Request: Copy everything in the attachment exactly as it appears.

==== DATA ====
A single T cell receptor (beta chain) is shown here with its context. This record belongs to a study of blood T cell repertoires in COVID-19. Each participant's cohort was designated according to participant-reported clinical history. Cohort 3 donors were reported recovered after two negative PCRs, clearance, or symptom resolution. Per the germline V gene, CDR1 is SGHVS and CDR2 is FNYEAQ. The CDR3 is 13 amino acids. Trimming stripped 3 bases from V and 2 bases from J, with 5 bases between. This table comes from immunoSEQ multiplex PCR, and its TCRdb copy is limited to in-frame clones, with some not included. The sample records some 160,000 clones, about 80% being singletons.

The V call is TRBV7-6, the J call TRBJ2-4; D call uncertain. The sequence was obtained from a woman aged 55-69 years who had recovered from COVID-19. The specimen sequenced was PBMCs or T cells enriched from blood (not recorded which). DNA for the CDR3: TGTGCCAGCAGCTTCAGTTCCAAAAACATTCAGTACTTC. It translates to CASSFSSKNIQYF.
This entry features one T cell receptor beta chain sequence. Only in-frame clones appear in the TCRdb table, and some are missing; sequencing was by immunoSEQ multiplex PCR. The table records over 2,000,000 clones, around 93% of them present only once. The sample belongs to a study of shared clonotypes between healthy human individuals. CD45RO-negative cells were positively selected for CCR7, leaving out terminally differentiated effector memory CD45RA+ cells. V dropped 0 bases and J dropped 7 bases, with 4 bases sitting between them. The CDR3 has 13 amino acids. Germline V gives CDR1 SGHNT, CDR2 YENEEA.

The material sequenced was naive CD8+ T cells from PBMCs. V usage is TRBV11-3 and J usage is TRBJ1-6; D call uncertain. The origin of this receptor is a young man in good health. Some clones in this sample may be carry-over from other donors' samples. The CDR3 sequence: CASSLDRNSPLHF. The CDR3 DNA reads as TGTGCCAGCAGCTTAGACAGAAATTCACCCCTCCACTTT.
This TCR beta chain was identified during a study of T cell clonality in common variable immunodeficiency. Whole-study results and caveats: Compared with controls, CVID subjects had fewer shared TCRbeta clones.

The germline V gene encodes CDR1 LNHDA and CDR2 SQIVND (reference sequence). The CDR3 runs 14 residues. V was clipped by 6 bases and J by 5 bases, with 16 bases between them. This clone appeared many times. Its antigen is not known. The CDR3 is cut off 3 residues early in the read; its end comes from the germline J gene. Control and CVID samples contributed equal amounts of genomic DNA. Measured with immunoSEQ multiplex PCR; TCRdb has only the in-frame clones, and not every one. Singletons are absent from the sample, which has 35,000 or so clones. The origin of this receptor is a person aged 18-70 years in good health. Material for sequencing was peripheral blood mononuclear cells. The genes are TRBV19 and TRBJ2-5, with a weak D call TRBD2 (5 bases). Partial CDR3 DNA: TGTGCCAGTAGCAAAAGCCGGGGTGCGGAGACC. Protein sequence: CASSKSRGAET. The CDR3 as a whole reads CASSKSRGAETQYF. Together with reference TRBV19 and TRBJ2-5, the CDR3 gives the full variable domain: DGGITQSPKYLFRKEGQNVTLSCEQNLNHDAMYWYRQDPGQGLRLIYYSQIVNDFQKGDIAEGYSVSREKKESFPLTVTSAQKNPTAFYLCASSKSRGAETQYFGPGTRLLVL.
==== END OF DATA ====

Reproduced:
A single T cell receptor (beta chain) is shown here with its context. This record belongs to a study of blood T cell repertoires in COVID-19. Each participant's cohort was designated according to participant-reported clinical history. Cohort 3 donors were reported recovered after two negative PCRs, clearance, or symptom resolution. Per the germline V gene, CDR1 is SGHVS and CDR2 is FNYEAQ. The CDR3 is 13 amino acids. Trimming stripped 3 bases from V and 2 bases from J, with 5 bases between. This table comes from immunoSEQ multiplex PCR, and its TCRdb copy is limited to in-frame clones, with some not included. The sample records some 160,000 clones, about 80% being singletons.

The V call is TRBV7-6, the J call TRBJ2-4; D call uncertain. The sequence was obtained from a woman aged 55-69 years who had recovered from COVID-19. The specimen sequenced was PBMCs or T cells enriched from blood (not recorded which). DNA for the CDR3: TGTGCCAGCAGCTTCAGTTCCAAAAACATTCAGTACTTC. It translates to CASSFSSKNIQYF.
This entry features one T cell receptor beta chain sequence. Only in-frame clones appear in the TCRdb table, and some are missing; sequencing was by immunoSEQ multiplex PCR. The table records over 2,000,000 clones, around 93% of them present only once. The sample belongs to a study of shared clonotypes between healthy human individuals. CD45RO-negative cells were positively selected for CCR7, leaving out terminally differentiated effector memory CD45RA+ cells. V dropped 0 bases and J dropped 7 bases, with 4 bases sitting between them. The CDR3 has 13 amino acids. Germline V gives CDR1 SGHNT, CDR2 YENEEA.

The material sequenced was naive CD8+ T cells from PBMCs. V usage is TRBV11-3 and J usage is TRBJ1-6; D call uncertain. The origin of this receptor is a young man in good health. Some clones in this sample may be carry-over from other donors' samples. The CDR3 sequence: CASSLDRNSPLHF. The CDR3 DNA reads as TGTGCCAGCAGCTTAGACAGAAATTCACCCCTCCACTTT.
This TCR beta chain was identified during a study of T cell clonality in common variable immunodeficiency. Whole-study results and caveats: Compared with controls, CVID subjects had fewer shared TCRbeta clones.

The germline V gene encodes CDR1 LNHDA and CDR2 SQIVND (reference sequence). The CDR3 runs 14 residues. V was clipped by 6 bases and J by 5 bases, with 16 bases between them. This clone appeared many times. Its antigen is not known. The CDR3 is cut off 3 residues early in the read; its end comes from the germline J gene. Control and CVID samples contributed equal amounts of genomic DNA. Measured with immunoSEQ multiplex PCR; TCRdb has only the in-frame clones, and not every one. Singletons are absent from the sample, which has 35,000 or so clones. The origin of this receptor is a person aged 18-70 years in good health. Material for sequencing was peripheral blood mononuclear cells. The genes are TRBV19 and TRBJ2-5, with a weak D call TRBD2 (5 bases). Partial CDR3 DNA: TGTGCCAGTAGCAAAAGCCGGGGTGCGGAGACC. Protein sequence: CASSKSRGAET. The CDR3 as a whole reads CASSKSRGAETQYF. Together with reference TRBV19 and TRBJ2-5, the CDR3 gives the full variable domain: DGGITQSPKYLFRKEGQNVTLSCEQNLNHDAMYWYRQDPGQGLRLIYYSQIVNDFQKGDIAEGYSVSREKKESFPLTVTSAQKNPTAFYLCASSKSRGAETQYFGPGTRLLVL.